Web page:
Sometimes, when I wake up in the middle of the night, the dog is sleeping in the hall, looking to my un-spectacled eyes, like a small cloud taking up most of the hallway, but not yet ambitious enough to become fog. And I have this sense of stumbling into something precious and mysterious and not for me. Like these are the moments that fill most of the house’s time–animals sleeping quietly while we’re not paying attention.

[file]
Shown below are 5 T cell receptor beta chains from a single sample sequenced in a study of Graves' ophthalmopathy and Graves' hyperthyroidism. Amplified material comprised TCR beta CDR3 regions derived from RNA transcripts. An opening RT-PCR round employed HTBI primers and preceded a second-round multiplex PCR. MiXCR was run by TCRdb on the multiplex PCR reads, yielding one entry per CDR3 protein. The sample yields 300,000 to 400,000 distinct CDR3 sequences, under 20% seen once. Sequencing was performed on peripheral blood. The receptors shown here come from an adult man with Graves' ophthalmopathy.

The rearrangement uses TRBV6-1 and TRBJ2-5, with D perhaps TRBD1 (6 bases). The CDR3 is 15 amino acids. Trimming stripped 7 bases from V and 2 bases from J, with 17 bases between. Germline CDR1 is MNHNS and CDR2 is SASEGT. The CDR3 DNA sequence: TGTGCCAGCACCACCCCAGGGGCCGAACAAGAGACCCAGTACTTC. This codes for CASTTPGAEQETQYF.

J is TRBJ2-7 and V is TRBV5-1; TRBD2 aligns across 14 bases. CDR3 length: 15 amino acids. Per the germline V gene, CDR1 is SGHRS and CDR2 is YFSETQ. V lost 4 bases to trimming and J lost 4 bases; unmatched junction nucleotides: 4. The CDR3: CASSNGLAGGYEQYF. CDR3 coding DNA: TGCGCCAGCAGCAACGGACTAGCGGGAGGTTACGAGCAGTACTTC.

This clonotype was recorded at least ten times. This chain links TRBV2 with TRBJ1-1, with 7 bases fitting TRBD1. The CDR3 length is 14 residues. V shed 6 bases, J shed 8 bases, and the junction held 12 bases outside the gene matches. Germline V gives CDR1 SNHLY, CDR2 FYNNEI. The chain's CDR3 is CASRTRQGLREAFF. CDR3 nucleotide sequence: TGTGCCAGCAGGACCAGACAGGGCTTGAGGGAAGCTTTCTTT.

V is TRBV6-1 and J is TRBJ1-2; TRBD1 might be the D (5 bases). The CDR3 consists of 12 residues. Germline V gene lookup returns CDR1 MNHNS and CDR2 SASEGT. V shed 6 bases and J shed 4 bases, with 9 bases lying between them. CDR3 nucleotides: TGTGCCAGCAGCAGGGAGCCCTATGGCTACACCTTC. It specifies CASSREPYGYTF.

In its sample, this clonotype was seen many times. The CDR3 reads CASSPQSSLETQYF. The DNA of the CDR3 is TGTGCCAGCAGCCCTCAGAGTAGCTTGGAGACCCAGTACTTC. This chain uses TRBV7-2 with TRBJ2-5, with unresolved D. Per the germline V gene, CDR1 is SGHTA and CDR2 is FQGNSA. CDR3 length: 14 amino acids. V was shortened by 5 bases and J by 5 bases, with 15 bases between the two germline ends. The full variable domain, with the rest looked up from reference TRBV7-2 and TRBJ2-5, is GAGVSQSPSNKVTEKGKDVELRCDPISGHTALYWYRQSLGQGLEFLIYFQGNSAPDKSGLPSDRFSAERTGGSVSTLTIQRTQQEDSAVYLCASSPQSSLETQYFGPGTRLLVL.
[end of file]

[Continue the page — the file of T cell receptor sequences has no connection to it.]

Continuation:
If a house can have memories, this must surely be what it remembers in its bones.
Today, I was walking back from lunch and I passed by the building where the Professor used to live. And I was struck by the notion that women in Nashville must always have walked home from lunch on beautiful days like this, thinking of their friends. I was just taking part in a history that doesn’t matter, that goes unnoticed, but that was always common.
If a city can have memories, women walking away from lunch must seem like the most ordinary of them, like the way you always remember what your grandmother’s kitchen looked like, or how a lightning bug feels in the hollow of your fist.